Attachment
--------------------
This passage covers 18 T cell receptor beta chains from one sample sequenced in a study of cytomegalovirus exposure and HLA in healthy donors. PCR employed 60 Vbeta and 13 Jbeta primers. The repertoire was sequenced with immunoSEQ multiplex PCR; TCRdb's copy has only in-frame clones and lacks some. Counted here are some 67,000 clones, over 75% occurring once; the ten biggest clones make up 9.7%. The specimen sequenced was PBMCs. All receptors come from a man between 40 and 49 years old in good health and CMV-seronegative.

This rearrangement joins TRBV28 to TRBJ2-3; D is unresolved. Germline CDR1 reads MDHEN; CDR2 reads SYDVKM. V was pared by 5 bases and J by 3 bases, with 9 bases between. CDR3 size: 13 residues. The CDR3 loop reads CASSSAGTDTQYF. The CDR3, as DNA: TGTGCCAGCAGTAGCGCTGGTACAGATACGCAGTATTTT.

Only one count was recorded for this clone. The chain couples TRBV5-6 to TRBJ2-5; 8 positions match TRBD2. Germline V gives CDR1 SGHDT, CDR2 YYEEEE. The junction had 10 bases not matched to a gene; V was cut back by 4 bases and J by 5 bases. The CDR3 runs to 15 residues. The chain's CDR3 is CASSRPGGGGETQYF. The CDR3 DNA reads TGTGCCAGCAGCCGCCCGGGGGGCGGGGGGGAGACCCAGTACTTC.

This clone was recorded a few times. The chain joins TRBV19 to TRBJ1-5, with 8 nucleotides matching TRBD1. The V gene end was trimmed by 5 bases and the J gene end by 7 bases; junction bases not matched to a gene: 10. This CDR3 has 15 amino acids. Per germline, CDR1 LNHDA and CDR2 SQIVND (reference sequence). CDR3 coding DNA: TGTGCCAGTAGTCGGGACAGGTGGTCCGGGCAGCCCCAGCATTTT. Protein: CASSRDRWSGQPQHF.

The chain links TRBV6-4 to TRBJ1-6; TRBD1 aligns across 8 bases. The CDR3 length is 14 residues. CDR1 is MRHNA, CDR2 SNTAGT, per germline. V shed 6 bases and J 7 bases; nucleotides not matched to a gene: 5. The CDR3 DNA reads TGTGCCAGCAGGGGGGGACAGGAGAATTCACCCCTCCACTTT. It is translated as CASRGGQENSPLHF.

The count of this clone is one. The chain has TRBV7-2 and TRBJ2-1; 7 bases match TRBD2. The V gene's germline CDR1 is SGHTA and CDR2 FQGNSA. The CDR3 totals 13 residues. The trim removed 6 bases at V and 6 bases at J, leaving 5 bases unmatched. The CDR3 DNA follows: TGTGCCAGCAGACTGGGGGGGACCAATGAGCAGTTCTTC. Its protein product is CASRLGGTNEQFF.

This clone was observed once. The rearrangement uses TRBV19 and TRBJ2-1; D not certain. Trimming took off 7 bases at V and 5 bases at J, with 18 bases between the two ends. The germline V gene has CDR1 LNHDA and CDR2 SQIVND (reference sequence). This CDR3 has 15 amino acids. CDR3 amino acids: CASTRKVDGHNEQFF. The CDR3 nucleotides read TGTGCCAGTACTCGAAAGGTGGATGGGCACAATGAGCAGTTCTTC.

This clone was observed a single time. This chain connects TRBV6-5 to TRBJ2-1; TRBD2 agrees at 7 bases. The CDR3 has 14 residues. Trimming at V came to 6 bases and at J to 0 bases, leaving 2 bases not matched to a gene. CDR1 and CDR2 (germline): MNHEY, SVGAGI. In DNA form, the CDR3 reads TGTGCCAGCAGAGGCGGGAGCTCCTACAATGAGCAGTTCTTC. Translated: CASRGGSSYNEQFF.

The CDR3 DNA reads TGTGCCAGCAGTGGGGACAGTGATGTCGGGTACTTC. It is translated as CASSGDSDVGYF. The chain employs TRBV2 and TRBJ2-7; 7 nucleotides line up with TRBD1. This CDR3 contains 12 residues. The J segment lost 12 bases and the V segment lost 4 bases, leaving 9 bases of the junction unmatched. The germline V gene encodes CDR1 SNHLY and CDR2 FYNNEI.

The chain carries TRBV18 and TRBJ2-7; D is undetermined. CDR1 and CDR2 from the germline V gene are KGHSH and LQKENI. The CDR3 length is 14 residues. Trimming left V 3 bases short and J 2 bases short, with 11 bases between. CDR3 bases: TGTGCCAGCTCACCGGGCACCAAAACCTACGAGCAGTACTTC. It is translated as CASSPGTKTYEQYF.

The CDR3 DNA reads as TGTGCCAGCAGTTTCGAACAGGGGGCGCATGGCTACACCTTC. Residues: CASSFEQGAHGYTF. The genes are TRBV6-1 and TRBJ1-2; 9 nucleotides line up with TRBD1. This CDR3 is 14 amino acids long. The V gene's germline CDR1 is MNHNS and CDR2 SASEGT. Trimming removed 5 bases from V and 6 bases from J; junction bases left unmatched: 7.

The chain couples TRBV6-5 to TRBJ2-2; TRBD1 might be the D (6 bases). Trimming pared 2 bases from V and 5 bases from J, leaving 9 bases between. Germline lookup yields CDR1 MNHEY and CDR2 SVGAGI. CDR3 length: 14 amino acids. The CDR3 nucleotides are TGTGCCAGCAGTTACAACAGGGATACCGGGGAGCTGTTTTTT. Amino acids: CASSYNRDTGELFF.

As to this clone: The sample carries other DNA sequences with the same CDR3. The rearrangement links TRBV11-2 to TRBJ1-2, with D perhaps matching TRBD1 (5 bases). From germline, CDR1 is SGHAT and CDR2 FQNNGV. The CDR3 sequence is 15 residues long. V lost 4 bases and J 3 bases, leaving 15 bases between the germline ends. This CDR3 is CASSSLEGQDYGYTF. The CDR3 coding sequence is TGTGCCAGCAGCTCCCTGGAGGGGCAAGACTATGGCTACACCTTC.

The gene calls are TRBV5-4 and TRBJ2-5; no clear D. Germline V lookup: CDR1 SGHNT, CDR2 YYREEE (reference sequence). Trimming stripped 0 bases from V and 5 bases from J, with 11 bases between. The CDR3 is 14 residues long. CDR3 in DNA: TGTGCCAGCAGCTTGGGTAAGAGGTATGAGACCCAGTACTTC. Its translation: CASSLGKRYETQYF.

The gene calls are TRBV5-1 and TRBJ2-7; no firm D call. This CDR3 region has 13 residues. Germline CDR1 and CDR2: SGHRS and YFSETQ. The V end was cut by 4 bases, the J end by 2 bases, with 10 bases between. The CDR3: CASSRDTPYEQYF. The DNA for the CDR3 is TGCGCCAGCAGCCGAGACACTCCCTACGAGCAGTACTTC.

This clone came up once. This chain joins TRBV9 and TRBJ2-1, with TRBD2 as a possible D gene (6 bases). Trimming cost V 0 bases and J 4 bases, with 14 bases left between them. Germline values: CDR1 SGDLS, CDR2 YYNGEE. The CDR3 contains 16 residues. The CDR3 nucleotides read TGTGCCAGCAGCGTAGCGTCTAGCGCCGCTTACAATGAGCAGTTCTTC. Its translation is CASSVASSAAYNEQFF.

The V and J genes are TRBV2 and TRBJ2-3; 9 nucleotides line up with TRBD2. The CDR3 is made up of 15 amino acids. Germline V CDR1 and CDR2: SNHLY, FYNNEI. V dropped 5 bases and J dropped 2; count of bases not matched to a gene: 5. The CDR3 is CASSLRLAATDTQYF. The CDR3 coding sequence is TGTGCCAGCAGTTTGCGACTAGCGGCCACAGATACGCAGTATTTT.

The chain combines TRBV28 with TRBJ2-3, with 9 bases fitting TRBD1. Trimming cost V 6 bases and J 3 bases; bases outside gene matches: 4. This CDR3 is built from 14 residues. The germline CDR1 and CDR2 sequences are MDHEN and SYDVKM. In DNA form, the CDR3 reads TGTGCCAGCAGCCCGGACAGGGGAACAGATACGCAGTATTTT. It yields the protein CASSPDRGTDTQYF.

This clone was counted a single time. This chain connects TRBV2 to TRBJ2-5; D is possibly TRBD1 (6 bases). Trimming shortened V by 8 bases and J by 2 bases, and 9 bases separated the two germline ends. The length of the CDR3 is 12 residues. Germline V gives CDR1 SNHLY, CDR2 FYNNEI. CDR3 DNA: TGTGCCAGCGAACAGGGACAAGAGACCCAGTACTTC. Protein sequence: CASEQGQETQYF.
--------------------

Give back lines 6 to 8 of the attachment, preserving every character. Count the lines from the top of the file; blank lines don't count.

The count of this clone is one. The chain has TRBV7-2 and TRBJ2-1; 7 bases match TRBD2. The V gene's germline CDR1 is SGHTA and CDR2 FQGNSA. The CDR3 totals 13 residues. The trim removed 6 bases at V and 6 bases at J, leaving 5 bases unmatched. The CDR3 DNA follows: TGTGCCAGCAGACTGGGGGGGACCAATGAGCAGTTCTTC. Its protein product is CASRLGGTNEQFF.

This clone was observed once. The rearrangement uses TRBV19 and TRBJ2-1; D not certain. Trimming took off 7 bases at V and 5 bases at J, with 18 bases between the two ends. The germline V gene has CDR1 LNHDA and CDR2 SQIVND (reference sequence). This CDR3 has 15 amino acids. CDR3 amino acids: CASTRKVDGHNEQFF. The CDR3 nucleotides read TGTGCCAGTACTCGAAAGGTGGATGGGCACAATGAGCAGTTCTTC.

This clone was observed a single time. This chain connects TRBV6-5 to TRBJ2-1; TRBD2 agrees at 7 bases. The CDR3 has 14 residues. Trimming at V came to 6 bases and at J to 0 bases, leaving 2 bases not matched to a gene. CDR1 and CDR2 (germline): MNHEY, SVGAGI. In DNA form, the CDR3 reads TGTGCCAGCAGAGGCGGGAGCTCCTACAATGAGCAGTTCTTC. Translated: CASRGGSSYNEQFF.